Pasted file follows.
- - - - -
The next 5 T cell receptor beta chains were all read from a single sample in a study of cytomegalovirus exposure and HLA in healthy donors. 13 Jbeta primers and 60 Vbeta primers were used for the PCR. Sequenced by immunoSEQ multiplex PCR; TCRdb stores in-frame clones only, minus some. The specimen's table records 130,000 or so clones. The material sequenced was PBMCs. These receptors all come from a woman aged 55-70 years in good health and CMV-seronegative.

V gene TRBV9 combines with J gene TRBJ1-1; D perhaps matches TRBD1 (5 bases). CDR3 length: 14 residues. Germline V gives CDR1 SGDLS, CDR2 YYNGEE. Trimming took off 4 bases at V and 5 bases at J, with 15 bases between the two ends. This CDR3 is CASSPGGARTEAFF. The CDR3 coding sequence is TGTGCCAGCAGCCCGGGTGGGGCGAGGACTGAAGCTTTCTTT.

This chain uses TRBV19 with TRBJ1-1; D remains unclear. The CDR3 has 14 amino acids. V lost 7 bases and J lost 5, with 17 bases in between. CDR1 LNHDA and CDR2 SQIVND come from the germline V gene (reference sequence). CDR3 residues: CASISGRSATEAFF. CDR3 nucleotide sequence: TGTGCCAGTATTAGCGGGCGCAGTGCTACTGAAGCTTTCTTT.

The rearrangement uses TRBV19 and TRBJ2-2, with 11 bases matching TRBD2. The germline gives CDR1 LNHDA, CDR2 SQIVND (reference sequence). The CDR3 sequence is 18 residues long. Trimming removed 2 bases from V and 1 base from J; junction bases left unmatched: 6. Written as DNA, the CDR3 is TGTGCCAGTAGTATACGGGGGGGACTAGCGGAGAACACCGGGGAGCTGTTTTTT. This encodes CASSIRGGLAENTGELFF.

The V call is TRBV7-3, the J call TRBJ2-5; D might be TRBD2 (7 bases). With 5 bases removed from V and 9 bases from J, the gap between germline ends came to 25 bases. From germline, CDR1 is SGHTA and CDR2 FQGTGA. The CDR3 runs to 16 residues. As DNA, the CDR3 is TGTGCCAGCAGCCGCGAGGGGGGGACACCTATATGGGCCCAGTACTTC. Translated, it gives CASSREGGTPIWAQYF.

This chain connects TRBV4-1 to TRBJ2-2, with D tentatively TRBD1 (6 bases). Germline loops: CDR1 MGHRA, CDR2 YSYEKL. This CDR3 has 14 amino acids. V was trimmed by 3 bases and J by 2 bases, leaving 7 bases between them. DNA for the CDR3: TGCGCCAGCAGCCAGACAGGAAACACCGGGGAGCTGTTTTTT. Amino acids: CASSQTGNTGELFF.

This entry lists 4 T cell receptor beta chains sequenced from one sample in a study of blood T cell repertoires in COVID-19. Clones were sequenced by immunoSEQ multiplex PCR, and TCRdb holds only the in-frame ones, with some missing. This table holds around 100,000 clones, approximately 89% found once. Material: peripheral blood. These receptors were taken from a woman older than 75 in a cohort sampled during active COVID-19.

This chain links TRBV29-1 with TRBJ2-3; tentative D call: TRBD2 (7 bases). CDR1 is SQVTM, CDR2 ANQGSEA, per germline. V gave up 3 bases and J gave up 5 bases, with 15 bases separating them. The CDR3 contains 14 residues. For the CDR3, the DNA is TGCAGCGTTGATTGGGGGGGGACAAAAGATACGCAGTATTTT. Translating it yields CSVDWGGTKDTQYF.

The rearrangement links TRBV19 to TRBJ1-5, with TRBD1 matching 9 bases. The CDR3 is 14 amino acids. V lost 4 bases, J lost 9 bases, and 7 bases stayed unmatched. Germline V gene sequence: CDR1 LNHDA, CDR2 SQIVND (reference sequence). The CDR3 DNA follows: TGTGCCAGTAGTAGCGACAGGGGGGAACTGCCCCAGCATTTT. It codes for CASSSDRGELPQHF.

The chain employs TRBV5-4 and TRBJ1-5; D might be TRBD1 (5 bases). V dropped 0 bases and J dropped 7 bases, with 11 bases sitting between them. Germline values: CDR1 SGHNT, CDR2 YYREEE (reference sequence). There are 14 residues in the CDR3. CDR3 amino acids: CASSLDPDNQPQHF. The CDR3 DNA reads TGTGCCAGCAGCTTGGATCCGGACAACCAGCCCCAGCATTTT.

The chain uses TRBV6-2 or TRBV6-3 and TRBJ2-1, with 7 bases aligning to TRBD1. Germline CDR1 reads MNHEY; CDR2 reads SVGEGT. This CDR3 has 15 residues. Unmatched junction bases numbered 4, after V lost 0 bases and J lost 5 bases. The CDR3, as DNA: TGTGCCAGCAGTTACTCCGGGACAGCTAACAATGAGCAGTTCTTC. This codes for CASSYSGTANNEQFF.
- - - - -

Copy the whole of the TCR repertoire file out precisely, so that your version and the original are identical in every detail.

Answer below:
The next 5 T cell receptor beta chains were all read from a single sample in a study of cytomegalovirus exposure and HLA in healthy donors. 13 Jbeta primers and 60 Vbeta primers were used for the PCR. Sequenced by immunoSEQ multiplex PCR; TCRdb stores in-frame clones only, minus some. The specimen's table records 130,000 or so clones. The material sequenced was PBMCs. These receptors all come from a woman aged 55-70 years in good health and CMV-seronegative.

V gene TRBV9 combines with J gene TRBJ1-1; D perhaps matches TRBD1 (5 bases). CDR3 length: 14 residues. Germline V gives CDR1 SGDLS, CDR2 YYNGEE. Trimming took off 4 bases at V and 5 bases at J, with 15 bases between the two ends. This CDR3 is CASSPGGARTEAFF. The CDR3 coding sequence is TGTGCCAGCAGCCCGGGTGGGGCGAGGACTGAAGCTTTCTTT.

This chain uses TRBV19 with TRBJ1-1; D remains unclear. The CDR3 has 14 amino acids. V lost 7 bases and J lost 5, with 17 bases in between. CDR1 LNHDA and CDR2 SQIVND come from the germline V gene (reference sequence). CDR3 residues: CASISGRSATEAFF. CDR3 nucleotide sequence: TGTGCCAGTATTAGCGGGCGCAGTGCTACTGAAGCTTTCTTT.

The rearrangement uses TRBV19 and TRBJ2-2, with 11 bases matching TRBD2. The germline gives CDR1 LNHDA, CDR2 SQIVND (reference sequence). The CDR3 sequence is 18 residues long. Trimming removed 2 bases from V and 1 base from J; junction bases left unmatched: 6. Written as DNA, the CDR3 is TGTGCCAGTAGTATACGGGGGGGACTAGCGGAGAACACCGGGGAGCTGTTTTTT. This encodes CASSIRGGLAENTGELFF.

The V call is TRBV7-3, the J call TRBJ2-5; D might be TRBD2 (7 bases). With 5 bases removed from V and 9 bases from J, the gap between germline ends came to 25 bases. From germline, CDR1 is SGHTA and CDR2 FQGTGA. The CDR3 runs to 16 residues. As DNA, the CDR3 is TGTGCCAGCAGCCGCGAGGGGGGGACACCTATATGGGCCCAGTACTTC. Translated, it gives CASSREGGTPIWAQYF.

This chain connects TRBV4-1 to TRBJ2-2, with D tentatively TRBD1 (6 bases). Germline loops: CDR1 MGHRA, CDR2 YSYEKL. This CDR3 has 14 amino acids. V was trimmed by 3 bases and J by 2 bases, leaving 7 bases between them. DNA for the CDR3: TGCGCCAGCAGCCAGACAGGAAACACCGGGGAGCTGTTTTTT. Amino acids: CASSQTGNTGELFF.

This entry lists 4 T cell receptor beta chains sequenced from one sample in a study of blood T cell repertoires in COVID-19. Clones were sequenced by immunoSEQ multiplex PCR, and TCRdb holds only the in-frame ones, with some missing. This table holds around 100,000 clones, approximately 89% found once. Material: peripheral blood. These receptors were taken from a woman older than 75 in a cohort sampled during active COVID-19.

This chain links TRBV29-1 with TRBJ2-3; tentative D call: TRBD2 (7 bases). CDR1 is SQVTM, CDR2 ANQGSEA, per germline. V gave up 3 bases and J gave up 5 bases, with 15 bases separating them. The CDR3 contains 14 residues. For the CDR3, the DNA is TGCAGCGTTGATTGGGGGGGGACAAAAGATACGCAGTATTTT. Translating it yields CSVDWGGTKDTQYF.

The rearrangement links TRBV19 to TRBJ1-5, with TRBD1 matching 9 bases. The CDR3 is 14 amino acids. V lost 4 bases, J lost 9 bases, and 7 bases stayed unmatched. Germline V gene sequence: CDR1 LNHDA, CDR2 SQIVND (reference sequence). The CDR3 DNA follows: TGTGCCAGTAGTAGCGACAGGGGGGAACTGCCCCAGCATTTT. It codes for CASSSDRGELPQHF.

The chain employs TRBV5-4 and TRBJ1-5; D might be TRBD1 (5 bases). V dropped 0 bases and J dropped 7 bases, with 11 bases sitting between them. Germline values: CDR1 SGHNT, CDR2 YYREEE (reference sequence). There are 14 residues in the CDR3. CDR3 amino acids: CASSLDPDNQPQHF. The CDR3 DNA reads TGTGCCAGCAGCTTGGATCCGGACAACCAGCCCCAGCATTTT.

The chain uses TRBV6-2 or TRBV6-3 and TRBJ2-1, with 7 bases aligning to TRBD1. Germline CDR1 reads MNHEY; CDR2 reads SVGEGT. This CDR3 has 15 residues. Unmatched junction bases numbered 4, after V lost 0 bases and J lost 5 bases. The CDR3, as DNA: TGTGCCAGCAGTTACTCCGGGACAGCTAACAATGAGCAGTTCTTC. This codes for CASSYSGTANNEQFF.